It was just a leisurely summer day on the golf course for Danville resident Joe Farrell when he saw a man black out and collapse from a heart attack.
Farrell, a 58-year-old physical therapist trained in cardiopulmonary resuscitation (CPR), performed the procedure before paramedics arrived five minutes later and used an defibrillator to shock the man's heart back into beat.
Thanks to Farrell's quick thinking and medical training, the man left the scene breathing and is still alive today.
"I said to my friends that day, you just pray that someone knows CPR or there is [a defibrillator] around you if you are down with sudden cardiac arrest because for every minute that a victim's heart doesn't get shocked back into rhythm, survival rate falls by 10 percent," Farrell said.
One year later, in August 2008, Farrell himself became a victim of sudden cardiac arrest while at a friend's house. Luckily his friend, also a doctor of physical therapy, performed CPR and Farrell survived.
"After these experiences in two years my wife and I decided our mission is to get as many citizens trained in CPR and [in using a defibrillator] as possible," Joe Farrell said. The couple are now CPR and automated external defibrillator (AED) instructors with the American Heart Association.
But not everyone should have to experience a sudden cardiac arrest situation first-hand to recognized the importance of being trained on CPR.
The San Ramon Valley Fire Protection District is celebrating the 50th anniversary of the procedure, which nearly doubles a sudden cardiac arrest victim's chances of survival if administered before emergency medical services personnel arrive.
In 2007, Congress designated the first seven days of June as National CPR/AED Awareness Week. This year, the association set a goal to teach a million people about CPR and AED. Locally, the fire district did its part on June 5 by training more than 200 people at Monte Vista High School in Danville and Iron Horse Middle School in San Ramon.
"Some of those people have decided they want to go on and get more training," said Andy Swartzell, the district's emergency medical services coordinator. He said he's "really encouraged" because certification classes given the last Saturday of each month are filled for the next four months.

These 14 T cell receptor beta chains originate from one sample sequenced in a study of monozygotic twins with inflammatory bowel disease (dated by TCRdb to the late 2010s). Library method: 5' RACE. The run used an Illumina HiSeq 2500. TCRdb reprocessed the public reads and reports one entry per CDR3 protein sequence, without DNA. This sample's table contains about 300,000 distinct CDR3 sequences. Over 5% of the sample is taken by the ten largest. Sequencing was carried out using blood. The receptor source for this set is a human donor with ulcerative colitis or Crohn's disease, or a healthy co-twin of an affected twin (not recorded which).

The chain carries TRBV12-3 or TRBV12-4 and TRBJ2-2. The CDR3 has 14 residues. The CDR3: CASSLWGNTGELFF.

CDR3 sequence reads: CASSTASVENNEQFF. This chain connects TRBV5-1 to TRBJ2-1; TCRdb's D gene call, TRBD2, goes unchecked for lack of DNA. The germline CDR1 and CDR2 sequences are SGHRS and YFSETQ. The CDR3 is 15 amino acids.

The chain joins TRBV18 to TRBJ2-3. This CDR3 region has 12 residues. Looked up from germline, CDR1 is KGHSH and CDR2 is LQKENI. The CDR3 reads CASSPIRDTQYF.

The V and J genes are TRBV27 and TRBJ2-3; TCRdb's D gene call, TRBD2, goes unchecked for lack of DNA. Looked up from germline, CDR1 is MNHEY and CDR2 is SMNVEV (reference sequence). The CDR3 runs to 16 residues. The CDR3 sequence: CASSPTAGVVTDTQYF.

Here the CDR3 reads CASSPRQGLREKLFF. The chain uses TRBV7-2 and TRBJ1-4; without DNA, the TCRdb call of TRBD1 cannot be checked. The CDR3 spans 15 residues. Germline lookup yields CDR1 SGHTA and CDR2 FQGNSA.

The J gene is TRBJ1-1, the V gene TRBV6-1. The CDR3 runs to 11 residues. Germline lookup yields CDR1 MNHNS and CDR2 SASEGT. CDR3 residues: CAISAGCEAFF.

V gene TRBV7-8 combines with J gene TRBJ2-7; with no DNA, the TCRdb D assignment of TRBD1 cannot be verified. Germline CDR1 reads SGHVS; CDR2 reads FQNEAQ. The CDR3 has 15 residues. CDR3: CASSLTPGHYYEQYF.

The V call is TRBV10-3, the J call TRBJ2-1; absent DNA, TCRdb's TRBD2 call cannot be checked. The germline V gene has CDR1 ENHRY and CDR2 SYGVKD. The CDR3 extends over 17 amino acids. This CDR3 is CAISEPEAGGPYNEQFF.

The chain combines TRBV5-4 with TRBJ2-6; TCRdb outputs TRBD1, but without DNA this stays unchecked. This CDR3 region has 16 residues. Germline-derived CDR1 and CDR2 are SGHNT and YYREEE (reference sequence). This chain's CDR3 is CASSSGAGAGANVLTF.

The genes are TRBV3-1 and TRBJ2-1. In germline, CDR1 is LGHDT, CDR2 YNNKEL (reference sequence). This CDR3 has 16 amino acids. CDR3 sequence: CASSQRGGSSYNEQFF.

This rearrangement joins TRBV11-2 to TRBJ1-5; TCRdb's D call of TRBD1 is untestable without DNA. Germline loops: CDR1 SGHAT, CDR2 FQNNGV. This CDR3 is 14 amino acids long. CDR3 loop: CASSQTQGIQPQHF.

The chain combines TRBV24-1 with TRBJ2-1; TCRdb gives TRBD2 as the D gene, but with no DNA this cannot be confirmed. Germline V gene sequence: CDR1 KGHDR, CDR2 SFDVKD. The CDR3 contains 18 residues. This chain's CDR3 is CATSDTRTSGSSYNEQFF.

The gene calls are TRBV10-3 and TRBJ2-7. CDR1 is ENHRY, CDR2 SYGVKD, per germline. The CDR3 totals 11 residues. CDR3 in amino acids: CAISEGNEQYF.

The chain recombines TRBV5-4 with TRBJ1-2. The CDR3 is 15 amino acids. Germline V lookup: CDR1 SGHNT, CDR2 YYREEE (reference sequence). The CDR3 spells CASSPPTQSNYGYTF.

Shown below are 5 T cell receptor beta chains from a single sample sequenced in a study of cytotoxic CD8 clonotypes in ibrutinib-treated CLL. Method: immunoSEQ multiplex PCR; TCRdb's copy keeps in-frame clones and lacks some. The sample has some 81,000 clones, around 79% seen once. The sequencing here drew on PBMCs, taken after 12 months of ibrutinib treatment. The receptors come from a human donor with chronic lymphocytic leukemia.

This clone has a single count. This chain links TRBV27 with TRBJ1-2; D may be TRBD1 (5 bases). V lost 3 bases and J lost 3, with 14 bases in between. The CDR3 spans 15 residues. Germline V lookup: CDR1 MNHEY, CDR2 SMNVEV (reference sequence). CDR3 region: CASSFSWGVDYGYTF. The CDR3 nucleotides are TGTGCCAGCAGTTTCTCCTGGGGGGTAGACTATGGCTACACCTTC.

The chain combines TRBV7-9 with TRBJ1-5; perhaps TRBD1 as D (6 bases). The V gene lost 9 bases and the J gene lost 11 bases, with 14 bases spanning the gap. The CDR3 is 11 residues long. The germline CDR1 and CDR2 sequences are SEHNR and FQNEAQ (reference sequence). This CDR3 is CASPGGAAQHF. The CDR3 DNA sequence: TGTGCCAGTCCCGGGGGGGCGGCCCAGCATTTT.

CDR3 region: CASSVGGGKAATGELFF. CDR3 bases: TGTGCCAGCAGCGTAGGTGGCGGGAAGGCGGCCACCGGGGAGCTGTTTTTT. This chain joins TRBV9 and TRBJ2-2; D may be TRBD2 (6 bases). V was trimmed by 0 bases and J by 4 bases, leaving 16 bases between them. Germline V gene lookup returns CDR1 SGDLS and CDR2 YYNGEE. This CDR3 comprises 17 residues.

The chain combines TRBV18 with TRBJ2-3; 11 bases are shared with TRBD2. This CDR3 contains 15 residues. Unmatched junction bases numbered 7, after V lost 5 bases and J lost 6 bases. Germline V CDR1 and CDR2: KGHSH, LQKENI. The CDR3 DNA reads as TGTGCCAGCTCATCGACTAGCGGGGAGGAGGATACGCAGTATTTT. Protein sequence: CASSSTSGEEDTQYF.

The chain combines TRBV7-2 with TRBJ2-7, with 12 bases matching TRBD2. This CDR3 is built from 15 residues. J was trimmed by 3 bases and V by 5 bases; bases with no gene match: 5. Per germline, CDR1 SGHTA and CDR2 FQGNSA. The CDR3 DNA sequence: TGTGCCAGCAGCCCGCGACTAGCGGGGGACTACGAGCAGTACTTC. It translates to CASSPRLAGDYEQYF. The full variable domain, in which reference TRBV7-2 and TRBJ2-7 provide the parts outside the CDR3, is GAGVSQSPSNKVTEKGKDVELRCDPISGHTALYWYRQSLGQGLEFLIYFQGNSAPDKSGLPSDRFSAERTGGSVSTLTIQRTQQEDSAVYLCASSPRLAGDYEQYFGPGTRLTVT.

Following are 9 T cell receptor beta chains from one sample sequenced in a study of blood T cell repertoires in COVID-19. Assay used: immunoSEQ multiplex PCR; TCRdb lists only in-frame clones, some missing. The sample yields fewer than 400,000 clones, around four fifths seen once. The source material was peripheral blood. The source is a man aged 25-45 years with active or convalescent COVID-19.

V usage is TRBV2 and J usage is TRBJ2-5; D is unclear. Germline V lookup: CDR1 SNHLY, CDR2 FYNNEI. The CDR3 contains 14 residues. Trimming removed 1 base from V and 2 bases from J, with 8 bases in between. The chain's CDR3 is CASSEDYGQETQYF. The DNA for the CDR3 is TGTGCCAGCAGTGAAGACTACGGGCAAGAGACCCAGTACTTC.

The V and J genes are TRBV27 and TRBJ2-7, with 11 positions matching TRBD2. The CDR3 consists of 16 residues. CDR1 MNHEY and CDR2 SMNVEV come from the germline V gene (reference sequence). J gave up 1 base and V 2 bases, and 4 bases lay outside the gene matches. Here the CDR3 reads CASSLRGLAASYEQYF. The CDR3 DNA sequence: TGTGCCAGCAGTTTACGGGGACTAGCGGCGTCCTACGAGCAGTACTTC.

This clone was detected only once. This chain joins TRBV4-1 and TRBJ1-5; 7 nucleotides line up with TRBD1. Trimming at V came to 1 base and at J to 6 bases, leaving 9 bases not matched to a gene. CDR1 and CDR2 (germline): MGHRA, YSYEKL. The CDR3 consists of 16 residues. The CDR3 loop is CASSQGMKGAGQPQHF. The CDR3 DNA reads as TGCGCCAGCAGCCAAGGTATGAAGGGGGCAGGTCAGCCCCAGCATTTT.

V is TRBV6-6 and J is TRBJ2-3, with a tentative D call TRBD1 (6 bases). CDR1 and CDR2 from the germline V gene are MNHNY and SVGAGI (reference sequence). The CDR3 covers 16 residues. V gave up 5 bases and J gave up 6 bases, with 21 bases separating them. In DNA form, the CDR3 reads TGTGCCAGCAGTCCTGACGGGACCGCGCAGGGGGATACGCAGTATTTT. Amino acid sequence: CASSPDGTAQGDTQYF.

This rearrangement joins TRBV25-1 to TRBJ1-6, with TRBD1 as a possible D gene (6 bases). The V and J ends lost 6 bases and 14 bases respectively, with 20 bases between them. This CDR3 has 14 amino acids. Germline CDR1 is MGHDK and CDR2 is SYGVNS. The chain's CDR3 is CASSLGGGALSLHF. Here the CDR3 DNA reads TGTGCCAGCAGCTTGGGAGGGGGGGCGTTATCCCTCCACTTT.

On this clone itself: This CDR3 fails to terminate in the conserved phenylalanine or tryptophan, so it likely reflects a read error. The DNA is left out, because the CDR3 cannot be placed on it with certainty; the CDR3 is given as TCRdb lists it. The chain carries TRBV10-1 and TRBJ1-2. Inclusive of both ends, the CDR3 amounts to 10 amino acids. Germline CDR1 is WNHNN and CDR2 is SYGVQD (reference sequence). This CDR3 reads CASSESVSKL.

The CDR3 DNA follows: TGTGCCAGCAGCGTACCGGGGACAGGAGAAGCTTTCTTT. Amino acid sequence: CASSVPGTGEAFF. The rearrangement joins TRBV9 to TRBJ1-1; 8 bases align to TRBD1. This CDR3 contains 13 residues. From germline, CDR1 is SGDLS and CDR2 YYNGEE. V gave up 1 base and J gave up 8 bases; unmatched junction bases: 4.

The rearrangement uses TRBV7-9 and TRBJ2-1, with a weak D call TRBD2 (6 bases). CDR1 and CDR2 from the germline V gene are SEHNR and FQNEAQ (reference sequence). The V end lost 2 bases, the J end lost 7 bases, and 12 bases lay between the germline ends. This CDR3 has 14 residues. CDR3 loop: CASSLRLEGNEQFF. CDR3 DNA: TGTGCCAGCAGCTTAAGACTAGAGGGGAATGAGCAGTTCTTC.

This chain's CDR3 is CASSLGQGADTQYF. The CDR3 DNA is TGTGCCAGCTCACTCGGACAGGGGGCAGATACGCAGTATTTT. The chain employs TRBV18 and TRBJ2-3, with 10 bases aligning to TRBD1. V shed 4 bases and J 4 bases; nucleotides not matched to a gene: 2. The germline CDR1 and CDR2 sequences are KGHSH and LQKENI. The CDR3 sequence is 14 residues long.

A review of heart attack statistics in the district's jurisdiction revealed that CPR was started in only 12 percent of calls before paramedics arrived — less than the national average of 15 percent.
To increase awareness around this issue, the HeartSafe Community Committee was formed to ensure all elements of the "chain of survival" are in place throughout the San Ramon Valley. The chain includes early access or 9-1-1 calls, early CPR, early use of a defibrillator and early advanced care by emergency medical services personnel.
"The most important part in having the public trained in CPR is they are the first link in the chain of survival," Swartzell said.
Having at least 10 percentage of the population trained in CPR, he added, would also help the district become recognized by the county and the association as a HeartSafe Community with all elements of the chain of survival in place and a focus on improving citizens' cardiovascular health.
In Danville, San Ramon, Alamo and Dublin between January 2009 to May 2010, 14 percent ofheart attack victims survived, compared with 5 to 7 percent nationally, according to Joseph Barger, Contra Costa County Emergency Medical Services medical director.
Though twice as many people survive in San Ramon Valley than the rest of the nation, Pam Dodson, the service's pre-hospital care coordinator, said communities within the district have a new target to reach.
"Increasing awareness of sudden cardiac arrest and becoming a HeartSafe Community will increase that survival rate to 25 [to] 35 percent — as high as we can get," she said.
Physical therapist Edie Farrell, 60, said the committee, which she joined following her husband Joe Farrell's experience, has received much support from San Ramon and Danville officials and is dedicated in its efforts to receiving HeartSafe Community approval.
"(The committee has) done a wonderful job of putting AED's in public places and in schools, they've come a long way and they're people who just really care," she said.
From saving and being saved with CPR, Joe Farrell said he has become "aware of how fragile life is" and that community members should learn the procedure because sudden cardiac arrest strikes people of all ages and degrees of fitness, often without warning.
"I just feel we can't take life for granted," he said. "We have to get out there and try to give people a chance to live."